However, be sure to cooperate with the police office investigating the case. But, stick to the facts.

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What if I get a ticket?

Sign it. A ticket has nothing to do with your guilt or innocence. When you sign, you promise to appear in court. If you do not sign the ticket, the police officer can arrest you.

While it is okay to sign the ticket, you may want to talk with your lawyer before you pay a fine or plead guilty to the charges. If you plead guilty, you may hurt your chances of collecting damages from the other driver later. Or, you may help the other driver to collect damages from you.

  • Drunk driving. Driving with a blood alcohol level of 0.02% or higher can be illegal, and penalties for drunk driving are severe. This chart is a guide, but not a guarantee, of how many drinks it may take to raise your blood alcohol level to a percent that would be considered illegal when behind the wheel.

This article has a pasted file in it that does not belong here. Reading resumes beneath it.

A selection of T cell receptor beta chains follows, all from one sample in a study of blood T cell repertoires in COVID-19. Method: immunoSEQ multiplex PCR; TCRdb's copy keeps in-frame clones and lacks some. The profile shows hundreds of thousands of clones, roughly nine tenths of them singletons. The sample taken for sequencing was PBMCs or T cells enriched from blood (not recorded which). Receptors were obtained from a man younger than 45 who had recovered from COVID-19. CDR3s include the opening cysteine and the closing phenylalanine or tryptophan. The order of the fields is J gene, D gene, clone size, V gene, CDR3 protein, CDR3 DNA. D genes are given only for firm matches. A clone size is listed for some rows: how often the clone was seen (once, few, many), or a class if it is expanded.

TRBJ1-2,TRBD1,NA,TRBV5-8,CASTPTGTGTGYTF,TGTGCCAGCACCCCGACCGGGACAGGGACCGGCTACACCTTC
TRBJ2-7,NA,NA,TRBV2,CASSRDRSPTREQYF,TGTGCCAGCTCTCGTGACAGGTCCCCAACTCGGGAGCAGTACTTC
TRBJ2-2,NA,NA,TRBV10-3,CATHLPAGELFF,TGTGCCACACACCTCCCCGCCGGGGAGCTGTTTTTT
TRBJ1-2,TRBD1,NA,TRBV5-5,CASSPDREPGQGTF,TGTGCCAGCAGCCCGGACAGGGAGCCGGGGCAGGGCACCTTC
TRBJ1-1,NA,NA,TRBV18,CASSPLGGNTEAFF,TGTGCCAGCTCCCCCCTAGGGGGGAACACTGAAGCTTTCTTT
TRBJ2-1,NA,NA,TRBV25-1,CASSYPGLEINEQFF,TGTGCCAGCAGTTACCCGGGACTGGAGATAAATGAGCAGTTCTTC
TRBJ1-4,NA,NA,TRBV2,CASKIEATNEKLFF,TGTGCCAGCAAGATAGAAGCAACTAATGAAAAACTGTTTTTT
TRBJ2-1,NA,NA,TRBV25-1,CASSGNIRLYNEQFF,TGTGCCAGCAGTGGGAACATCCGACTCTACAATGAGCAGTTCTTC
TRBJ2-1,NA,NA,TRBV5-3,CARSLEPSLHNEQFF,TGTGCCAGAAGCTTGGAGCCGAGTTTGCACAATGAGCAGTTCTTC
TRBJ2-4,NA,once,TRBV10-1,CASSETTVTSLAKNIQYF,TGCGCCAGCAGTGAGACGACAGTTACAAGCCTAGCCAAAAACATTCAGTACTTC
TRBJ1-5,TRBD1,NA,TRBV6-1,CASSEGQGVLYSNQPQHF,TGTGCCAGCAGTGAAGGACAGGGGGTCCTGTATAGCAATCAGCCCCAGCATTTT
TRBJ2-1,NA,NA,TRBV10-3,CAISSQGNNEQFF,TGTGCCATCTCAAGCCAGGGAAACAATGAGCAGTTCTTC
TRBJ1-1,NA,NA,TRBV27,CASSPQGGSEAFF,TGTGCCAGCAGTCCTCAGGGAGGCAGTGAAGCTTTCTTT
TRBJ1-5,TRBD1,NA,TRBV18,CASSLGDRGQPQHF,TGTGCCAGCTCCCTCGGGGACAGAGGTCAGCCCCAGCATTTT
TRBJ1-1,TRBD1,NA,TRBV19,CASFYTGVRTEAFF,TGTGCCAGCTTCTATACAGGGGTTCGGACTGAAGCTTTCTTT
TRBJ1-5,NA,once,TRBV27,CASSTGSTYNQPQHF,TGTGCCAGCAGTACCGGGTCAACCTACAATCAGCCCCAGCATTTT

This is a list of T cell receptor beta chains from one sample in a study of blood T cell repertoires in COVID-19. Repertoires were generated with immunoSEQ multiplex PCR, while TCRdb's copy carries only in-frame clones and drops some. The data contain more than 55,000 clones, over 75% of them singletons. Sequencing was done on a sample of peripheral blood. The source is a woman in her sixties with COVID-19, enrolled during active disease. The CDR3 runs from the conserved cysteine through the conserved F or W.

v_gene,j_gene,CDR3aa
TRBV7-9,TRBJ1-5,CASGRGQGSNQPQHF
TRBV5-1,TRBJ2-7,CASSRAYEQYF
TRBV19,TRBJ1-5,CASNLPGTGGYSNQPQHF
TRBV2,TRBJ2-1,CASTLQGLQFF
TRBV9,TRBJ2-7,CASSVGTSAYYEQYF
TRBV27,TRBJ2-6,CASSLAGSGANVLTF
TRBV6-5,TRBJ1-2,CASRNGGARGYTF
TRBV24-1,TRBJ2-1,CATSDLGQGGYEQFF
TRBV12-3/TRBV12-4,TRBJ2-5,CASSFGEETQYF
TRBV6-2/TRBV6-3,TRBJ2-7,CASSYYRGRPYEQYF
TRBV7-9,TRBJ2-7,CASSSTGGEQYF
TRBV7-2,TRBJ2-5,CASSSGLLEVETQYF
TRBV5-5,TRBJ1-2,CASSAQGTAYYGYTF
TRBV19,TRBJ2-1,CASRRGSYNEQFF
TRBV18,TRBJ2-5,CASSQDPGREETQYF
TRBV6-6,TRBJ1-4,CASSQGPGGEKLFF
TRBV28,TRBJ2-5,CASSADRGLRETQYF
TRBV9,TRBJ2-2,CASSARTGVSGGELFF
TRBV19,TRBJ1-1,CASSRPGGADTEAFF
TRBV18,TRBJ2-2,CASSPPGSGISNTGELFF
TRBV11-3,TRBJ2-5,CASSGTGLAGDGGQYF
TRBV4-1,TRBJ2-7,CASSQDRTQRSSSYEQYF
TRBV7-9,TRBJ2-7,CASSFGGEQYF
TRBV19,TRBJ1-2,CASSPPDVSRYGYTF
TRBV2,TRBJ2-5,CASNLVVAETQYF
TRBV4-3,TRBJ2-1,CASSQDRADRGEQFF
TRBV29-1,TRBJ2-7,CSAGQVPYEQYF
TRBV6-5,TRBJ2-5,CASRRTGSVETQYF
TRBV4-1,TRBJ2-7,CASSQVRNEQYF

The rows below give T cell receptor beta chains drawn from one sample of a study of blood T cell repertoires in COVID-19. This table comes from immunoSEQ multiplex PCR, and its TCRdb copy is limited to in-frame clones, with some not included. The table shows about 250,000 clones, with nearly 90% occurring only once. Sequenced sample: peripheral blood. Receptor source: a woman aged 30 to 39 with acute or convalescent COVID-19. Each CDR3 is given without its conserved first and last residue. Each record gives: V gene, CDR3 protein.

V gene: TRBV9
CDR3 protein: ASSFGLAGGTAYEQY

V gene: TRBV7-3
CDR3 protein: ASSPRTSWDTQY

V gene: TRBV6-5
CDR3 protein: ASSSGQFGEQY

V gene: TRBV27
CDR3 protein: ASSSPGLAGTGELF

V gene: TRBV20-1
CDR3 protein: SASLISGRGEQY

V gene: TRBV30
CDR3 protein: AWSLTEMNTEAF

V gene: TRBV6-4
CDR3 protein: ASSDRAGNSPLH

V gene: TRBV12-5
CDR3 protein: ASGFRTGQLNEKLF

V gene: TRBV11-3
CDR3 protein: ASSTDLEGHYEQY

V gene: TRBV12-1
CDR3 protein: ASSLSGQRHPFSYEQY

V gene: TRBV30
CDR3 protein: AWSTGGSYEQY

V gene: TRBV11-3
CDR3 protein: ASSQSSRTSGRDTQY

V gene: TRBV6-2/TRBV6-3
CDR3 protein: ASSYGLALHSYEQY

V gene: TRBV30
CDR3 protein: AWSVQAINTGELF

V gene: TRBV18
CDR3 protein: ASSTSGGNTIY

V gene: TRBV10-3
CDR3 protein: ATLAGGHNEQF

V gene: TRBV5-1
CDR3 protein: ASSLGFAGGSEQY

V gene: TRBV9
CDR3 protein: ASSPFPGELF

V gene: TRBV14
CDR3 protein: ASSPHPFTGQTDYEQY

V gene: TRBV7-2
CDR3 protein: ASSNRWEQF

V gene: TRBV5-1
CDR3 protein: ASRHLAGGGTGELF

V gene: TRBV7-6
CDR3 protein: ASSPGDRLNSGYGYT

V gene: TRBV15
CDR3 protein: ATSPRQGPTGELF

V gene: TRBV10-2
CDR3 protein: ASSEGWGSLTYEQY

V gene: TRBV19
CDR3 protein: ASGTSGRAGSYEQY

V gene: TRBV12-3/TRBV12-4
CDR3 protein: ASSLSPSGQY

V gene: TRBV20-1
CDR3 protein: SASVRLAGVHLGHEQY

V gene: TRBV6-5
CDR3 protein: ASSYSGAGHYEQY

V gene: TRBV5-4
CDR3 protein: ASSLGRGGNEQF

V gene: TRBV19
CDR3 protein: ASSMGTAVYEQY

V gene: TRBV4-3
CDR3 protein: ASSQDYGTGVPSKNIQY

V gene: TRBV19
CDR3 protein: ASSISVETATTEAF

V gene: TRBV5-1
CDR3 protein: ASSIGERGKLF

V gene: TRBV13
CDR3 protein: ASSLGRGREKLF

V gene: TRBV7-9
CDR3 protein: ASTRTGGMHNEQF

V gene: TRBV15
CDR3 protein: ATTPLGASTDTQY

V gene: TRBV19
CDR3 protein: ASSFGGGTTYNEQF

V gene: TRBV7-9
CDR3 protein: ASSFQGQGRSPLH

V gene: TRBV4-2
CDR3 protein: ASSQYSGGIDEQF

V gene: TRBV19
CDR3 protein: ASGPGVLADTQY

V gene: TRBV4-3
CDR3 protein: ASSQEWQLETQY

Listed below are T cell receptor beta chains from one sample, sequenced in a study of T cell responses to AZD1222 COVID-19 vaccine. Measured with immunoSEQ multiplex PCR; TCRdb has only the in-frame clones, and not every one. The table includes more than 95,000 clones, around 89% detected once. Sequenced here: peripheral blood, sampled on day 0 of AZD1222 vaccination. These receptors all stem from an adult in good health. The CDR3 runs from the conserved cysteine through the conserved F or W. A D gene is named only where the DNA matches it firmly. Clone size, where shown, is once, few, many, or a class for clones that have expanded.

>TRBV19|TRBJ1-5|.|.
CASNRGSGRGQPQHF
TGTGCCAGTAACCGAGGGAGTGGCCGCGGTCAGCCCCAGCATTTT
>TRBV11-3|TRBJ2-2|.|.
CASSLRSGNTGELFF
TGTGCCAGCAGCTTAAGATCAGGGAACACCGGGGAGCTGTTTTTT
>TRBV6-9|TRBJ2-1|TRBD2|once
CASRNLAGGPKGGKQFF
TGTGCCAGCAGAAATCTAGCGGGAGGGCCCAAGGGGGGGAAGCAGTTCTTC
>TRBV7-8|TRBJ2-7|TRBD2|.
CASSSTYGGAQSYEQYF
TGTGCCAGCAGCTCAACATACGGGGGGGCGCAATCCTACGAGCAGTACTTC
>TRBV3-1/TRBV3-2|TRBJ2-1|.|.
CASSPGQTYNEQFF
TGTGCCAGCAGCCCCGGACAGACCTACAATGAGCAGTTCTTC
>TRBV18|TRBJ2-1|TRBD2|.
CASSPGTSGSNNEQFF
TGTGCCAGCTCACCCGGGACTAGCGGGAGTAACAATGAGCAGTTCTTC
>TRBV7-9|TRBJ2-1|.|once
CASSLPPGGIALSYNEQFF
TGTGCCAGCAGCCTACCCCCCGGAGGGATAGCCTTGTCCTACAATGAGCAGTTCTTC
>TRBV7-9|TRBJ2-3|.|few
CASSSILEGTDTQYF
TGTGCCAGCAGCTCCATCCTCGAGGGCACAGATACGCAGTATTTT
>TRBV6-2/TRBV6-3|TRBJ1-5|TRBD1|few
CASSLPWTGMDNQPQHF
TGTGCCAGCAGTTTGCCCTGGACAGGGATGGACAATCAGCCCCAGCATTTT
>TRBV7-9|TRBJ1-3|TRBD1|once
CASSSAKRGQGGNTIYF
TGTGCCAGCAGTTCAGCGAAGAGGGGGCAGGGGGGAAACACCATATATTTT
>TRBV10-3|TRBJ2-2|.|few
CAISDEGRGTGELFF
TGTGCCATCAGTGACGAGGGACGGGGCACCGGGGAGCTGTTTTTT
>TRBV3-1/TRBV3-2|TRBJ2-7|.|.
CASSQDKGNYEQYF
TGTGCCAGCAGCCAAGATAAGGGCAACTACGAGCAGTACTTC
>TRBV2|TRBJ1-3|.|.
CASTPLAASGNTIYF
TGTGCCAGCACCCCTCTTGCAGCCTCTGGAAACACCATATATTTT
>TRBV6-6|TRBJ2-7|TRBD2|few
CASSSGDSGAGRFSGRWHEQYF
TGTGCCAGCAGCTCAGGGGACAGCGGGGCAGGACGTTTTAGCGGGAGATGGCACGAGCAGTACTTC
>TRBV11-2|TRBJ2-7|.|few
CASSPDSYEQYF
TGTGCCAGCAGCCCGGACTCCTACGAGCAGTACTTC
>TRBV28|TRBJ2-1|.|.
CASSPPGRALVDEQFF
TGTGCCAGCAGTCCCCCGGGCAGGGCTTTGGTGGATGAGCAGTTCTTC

• Seat belts. You and your passengers can be given tickets for not wearing seat belts. Children under 3 years old must be protected by a special safety seat.

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Do I need auto insurance?

Yes. A police officer may ask you to prove that you have auto insurance. If so, you must show the officer your insurance company’s name and your policy number. If you are not insured, you will be fined, and perhaps your vehicle will be impounded. Then, you must prove that your are financially responsible. If you do not, you could lose your license. If you tell the officer that you have insurance when you do not, you can be fined, sent to jail or both. And your license will be suspended.